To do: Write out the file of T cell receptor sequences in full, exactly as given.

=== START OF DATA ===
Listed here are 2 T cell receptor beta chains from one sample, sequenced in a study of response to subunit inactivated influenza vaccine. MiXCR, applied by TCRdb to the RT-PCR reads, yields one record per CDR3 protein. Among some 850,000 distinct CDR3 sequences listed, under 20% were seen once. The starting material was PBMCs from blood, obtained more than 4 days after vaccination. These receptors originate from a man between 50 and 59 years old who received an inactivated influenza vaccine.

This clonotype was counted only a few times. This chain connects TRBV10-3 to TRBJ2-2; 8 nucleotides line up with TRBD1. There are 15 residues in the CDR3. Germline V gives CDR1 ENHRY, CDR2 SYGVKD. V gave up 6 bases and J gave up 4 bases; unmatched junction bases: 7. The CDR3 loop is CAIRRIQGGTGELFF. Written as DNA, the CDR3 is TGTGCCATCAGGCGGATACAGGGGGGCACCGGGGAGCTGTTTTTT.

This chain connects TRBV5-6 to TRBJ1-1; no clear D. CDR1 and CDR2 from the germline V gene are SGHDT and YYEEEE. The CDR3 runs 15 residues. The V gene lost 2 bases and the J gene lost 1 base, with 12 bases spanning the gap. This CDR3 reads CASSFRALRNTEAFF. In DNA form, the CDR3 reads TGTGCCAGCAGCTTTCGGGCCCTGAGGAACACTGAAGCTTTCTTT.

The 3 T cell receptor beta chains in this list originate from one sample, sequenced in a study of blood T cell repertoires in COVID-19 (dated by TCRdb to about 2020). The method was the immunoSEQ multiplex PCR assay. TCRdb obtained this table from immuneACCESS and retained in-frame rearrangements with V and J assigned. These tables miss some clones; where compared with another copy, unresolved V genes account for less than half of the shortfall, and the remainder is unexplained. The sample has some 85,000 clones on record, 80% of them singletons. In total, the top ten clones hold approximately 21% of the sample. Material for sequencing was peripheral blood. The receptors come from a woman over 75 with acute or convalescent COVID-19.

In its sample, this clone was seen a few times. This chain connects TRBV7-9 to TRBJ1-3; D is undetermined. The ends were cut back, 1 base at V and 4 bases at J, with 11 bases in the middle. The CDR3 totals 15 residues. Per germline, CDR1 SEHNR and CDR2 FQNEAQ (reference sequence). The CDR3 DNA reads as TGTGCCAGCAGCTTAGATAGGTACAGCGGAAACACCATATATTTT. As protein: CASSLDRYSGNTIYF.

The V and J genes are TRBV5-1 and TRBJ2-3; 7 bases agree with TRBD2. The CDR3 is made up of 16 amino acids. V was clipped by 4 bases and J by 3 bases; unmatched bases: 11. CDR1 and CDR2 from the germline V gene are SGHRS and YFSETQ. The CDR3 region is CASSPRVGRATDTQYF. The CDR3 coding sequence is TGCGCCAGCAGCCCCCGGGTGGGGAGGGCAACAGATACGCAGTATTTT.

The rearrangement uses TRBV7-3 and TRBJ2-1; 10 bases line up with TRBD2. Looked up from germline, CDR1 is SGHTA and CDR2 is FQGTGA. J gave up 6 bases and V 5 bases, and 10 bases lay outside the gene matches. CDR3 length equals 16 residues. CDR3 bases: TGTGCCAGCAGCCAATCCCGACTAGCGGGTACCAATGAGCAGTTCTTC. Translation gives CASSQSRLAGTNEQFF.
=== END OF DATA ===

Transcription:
Listed here are 2 T cell receptor beta chains from one sample, sequenced in a study of response to subunit inactivated influenza vaccine. MiXCR, applied by TCRdb to the RT-PCR reads, yields one record per CDR3 protein. Among some 850,000 distinct CDR3 sequences listed, under 20% were seen once. The starting material was PBMCs from blood, obtained more than 4 days after vaccination. These receptors originate from a man between 50 and 59 years old who received an inactivated influenza vaccine.

This clonotype was counted only a few times. This chain connects TRBV10-3 to TRBJ2-2; 8 nucleotides line up with TRBD1. There are 15 residues in the CDR3. Germline V gives CDR1 ENHRY, CDR2 SYGVKD. V gave up 6 bases and J gave up 4 bases; unmatched junction bases: 7. The CDR3 loop is CAIRRIQGGTGELFF. Written as DNA, the CDR3 is TGTGCCATCAGGCGGATACAGGGGGGCACCGGGGAGCTGTTTTTT.

This chain connects TRBV5-6 to TRBJ1-1; no clear D. CDR1 and CDR2 from the germline V gene are SGHDT and YYEEEE. The CDR3 runs 15 residues. The V gene lost 2 bases and the J gene lost 1 base, with 12 bases spanning the gap. This CDR3 reads CASSFRALRNTEAFF. In DNA form, the CDR3 reads TGTGCCAGCAGCTTTCGGGCCCTGAGGAACACTGAAGCTTTCTTT.

The 3 T cell receptor beta chains in this list originate from one sample, sequenced in a study of blood T cell repertoires in COVID-19 (dated by TCRdb to about 2020). The method was the immunoSEQ multiplex PCR assay. TCRdb obtained this table from immuneACCESS and retained in-frame rearrangements with V and J assigned. These tables miss some clones; where compared with another copy, unresolved V genes account for less than half of the shortfall, and the remainder is unexplained. The sample has some 85,000 clones on record, 80% of them singletons. In total, the top ten clones hold approximately 21% of the sample. Material for sequencing was peripheral blood. The receptors come from a woman over 75 with acute or convalescent COVID-19.

In its sample, this clone was seen a few times. This chain connects TRBV7-9 to TRBJ1-3; D is undetermined. The ends were cut back, 1 base at V and 4 bases at J, with 11 bases in the middle. The CDR3 totals 15 residues. Per germline, CDR1 SEHNR and CDR2 FQNEAQ (reference sequence). The CDR3 DNA reads as TGTGCCAGCAGCTTAGATAGGTACAGCGGAAACACCATATATTTT. As protein: CASSLDRYSGNTIYF.

The V and J genes are TRBV5-1 and TRBJ2-3; 7 bases agree with TRBD2. The CDR3 is made up of 16 amino acids. V was clipped by 4 bases and J by 3 bases; unmatched bases: 11. CDR1 and CDR2 from the germline V gene are SGHRS and YFSETQ. The CDR3 region is CASSPRVGRATDTQYF. The CDR3 coding sequence is TGCGCCAGCAGCCCCCGGGTGGGGAGGGCAACAGATACGCAGTATTTT.

The rearrangement uses TRBV7-3 and TRBJ2-1; 10 bases line up with TRBD2. Looked up from germline, CDR1 is SGHTA and CDR2 is FQGTGA. J gave up 6 bases and V 5 bases, and 10 bases lay outside the gene matches. CDR3 length equals 16 residues. CDR3 bases: TGTGCCAGCAGCCAATCCCGACTAGCGGGTACCAATGAGCAGTTCTTC. Translation gives CASSQSRLAGTNEQFF.